It requires any of the aforementioned criteria (the three stances that certify that either you are vaccinated, have recovered already from COVID, or have tested negative) have to be met in order to be able to travel. Hence, the measure is mainly oriented towards maximizing the applicability of the measure to all potential passengers, easing EU members and their Schengen counterparts into resuming travel, at least within the region. By diversifying the options for health certifying, and giving the proposal a much aseptic name, the Digital Green Pass intended to appease those who saw vaccine-only health certificates as potentially discriminatory. This is the reason why, more than a vaccine passport, as some call it, it should be nicknamed an “Immunization Pass”.
However, the delays in the vaccination schemes in most countries leave most of the population with the only option of taking a COVID-19 test, reducing drastically the chances to get proof of health. That is because COVID tests are only covered by social security schemes when there has been direct contact or when there are reasonable indicators that the patient might have COVID, and are quite pricey if having to pay them from your own pocket.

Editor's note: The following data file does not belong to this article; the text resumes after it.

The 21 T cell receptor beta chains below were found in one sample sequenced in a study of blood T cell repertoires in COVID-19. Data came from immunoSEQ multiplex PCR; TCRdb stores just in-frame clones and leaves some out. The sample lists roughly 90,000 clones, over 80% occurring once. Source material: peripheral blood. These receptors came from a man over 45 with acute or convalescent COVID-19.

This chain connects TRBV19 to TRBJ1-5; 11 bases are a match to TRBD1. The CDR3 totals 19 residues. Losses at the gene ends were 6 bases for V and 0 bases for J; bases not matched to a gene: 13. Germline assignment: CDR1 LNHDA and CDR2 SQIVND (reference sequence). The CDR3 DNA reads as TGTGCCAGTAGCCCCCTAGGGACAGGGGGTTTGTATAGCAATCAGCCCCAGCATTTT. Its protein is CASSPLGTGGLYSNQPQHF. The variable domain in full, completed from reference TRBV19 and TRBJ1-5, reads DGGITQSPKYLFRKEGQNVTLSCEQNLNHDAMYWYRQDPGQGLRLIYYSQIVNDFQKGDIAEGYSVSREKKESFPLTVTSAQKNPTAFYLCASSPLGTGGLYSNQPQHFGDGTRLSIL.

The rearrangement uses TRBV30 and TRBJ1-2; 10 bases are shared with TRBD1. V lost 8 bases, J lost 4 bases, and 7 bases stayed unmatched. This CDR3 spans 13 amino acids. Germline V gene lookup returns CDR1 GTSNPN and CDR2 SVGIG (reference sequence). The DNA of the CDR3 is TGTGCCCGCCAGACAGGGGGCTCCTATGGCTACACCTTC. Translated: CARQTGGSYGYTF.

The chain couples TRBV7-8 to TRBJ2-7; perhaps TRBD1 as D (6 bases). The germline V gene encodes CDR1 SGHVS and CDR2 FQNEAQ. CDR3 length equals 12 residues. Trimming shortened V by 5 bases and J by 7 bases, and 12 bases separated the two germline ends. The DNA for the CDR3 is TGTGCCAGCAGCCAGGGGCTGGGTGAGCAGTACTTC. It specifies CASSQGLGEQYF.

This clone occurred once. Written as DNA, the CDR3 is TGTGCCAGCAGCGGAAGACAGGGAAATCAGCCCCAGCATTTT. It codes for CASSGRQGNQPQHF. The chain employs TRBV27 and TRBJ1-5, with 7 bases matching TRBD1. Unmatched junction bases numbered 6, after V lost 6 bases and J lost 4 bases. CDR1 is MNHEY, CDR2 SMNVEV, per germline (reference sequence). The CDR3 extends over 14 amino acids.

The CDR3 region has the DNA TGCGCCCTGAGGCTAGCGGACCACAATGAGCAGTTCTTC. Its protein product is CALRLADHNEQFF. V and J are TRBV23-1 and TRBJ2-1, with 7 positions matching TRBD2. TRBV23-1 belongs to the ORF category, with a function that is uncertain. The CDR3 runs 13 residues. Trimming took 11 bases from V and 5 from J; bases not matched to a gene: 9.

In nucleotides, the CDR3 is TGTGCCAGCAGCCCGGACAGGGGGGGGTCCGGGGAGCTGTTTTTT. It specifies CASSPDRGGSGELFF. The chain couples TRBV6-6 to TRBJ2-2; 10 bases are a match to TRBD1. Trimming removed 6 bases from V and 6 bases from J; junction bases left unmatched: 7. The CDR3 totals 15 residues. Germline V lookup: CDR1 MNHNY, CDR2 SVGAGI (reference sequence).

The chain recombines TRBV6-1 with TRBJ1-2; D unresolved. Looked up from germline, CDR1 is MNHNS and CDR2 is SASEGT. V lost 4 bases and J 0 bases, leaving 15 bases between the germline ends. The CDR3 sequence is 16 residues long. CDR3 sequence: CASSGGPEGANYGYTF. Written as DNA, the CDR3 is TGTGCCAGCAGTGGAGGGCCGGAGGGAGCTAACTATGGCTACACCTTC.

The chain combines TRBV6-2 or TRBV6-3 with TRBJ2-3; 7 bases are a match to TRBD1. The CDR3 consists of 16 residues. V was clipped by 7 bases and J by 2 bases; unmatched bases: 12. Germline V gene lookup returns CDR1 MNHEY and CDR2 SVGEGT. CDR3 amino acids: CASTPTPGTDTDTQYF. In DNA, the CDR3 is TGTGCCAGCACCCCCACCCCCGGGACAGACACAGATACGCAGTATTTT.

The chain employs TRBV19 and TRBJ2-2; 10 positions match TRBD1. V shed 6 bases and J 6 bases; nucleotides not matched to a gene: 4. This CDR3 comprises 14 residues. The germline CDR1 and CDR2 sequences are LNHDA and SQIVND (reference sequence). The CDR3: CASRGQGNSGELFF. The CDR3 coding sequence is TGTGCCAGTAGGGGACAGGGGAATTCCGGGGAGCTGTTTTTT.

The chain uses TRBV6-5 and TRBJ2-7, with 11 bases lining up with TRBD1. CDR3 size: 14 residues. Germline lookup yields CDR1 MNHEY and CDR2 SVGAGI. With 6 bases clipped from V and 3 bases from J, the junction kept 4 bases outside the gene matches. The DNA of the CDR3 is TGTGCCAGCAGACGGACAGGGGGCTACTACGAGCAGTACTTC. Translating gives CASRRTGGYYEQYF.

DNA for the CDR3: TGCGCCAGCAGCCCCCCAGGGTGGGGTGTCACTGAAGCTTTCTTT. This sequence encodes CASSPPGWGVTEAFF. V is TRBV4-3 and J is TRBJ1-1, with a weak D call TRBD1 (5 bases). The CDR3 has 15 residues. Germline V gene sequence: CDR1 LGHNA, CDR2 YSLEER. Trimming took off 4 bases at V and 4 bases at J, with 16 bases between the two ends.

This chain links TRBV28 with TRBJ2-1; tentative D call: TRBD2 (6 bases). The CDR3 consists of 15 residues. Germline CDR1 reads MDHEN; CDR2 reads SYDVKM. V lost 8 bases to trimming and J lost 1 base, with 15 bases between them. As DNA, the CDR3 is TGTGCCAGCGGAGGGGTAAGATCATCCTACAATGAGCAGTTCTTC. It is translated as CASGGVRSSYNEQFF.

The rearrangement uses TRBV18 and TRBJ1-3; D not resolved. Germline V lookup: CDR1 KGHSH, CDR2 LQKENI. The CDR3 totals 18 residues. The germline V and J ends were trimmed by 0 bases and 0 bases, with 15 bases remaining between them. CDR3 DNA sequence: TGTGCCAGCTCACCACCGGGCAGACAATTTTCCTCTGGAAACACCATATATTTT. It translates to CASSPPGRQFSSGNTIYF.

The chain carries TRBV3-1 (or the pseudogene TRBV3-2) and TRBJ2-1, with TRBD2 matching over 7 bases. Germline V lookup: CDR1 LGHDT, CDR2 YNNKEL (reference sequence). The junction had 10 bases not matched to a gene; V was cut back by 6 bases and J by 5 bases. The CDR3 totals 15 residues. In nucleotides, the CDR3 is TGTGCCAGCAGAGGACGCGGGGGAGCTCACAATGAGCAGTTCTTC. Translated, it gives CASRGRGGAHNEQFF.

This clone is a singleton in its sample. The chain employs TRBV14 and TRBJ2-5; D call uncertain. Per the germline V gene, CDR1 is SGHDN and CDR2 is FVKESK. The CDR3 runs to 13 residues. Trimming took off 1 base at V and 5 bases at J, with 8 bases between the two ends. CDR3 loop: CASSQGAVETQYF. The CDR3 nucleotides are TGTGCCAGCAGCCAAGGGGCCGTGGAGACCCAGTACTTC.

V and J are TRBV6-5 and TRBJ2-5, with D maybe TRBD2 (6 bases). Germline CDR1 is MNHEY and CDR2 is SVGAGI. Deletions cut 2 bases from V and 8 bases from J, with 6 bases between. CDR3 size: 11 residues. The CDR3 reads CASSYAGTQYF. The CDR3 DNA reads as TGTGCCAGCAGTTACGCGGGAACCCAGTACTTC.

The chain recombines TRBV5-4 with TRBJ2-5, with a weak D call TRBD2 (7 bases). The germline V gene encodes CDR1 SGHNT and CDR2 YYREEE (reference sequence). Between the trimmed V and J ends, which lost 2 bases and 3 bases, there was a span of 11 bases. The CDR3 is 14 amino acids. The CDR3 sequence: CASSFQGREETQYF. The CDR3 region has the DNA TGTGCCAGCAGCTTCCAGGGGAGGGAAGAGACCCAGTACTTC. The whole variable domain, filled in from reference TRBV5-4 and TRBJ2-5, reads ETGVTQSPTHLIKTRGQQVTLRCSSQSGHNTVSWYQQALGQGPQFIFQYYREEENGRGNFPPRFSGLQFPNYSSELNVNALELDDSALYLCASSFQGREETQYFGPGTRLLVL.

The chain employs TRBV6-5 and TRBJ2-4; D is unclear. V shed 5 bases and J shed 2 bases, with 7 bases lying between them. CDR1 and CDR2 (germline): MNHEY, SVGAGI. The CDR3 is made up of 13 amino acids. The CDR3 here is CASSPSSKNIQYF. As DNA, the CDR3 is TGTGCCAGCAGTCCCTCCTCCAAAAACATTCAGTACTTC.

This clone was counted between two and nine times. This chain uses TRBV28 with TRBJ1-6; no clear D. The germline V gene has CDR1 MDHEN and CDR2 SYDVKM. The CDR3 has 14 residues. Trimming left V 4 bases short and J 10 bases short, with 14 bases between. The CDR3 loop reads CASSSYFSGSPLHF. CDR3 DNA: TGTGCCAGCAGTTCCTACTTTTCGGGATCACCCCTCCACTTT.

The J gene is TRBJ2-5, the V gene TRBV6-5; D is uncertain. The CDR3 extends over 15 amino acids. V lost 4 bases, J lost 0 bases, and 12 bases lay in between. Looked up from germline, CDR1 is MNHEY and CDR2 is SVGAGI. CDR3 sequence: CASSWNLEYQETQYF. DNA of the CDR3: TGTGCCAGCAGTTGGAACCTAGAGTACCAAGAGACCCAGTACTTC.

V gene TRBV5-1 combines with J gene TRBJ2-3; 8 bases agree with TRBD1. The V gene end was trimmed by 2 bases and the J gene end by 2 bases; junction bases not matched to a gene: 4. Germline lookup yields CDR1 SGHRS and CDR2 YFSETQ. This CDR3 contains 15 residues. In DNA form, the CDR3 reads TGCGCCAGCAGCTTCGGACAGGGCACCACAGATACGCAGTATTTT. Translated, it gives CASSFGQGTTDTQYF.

Digital Green Certificate: The Available Solutions
The proposal only states that the European Commission will provide member states with a “gateway” to ensure authentication of the certificates and that it will support the development of a software that the authorities can use to track, generate a QR, and verify all certificate signatures across the EU. In other words, as of yet, there is no EU Immunization Pass per se, no provider, and no specific technology: there is no EU Digital Green app you can download. a
The first country to make a move towards the application of such a solution has been France, which has opted to develop additional features on its contact tracing app - TousAntiCOVID - rather than implement an existing solution. The french app was developed ad hoc by a number of entities such as Inria, ANSSI, Orange, and Dassault among others, in collaboration with the French health public service. Launched in October 2020, TousAntiCOVID added to its contact-tracing Bluetooth feature, the capability to store COVID test results (both quick antigen tests and PCRs), and it will support vaccination certificates in the near future.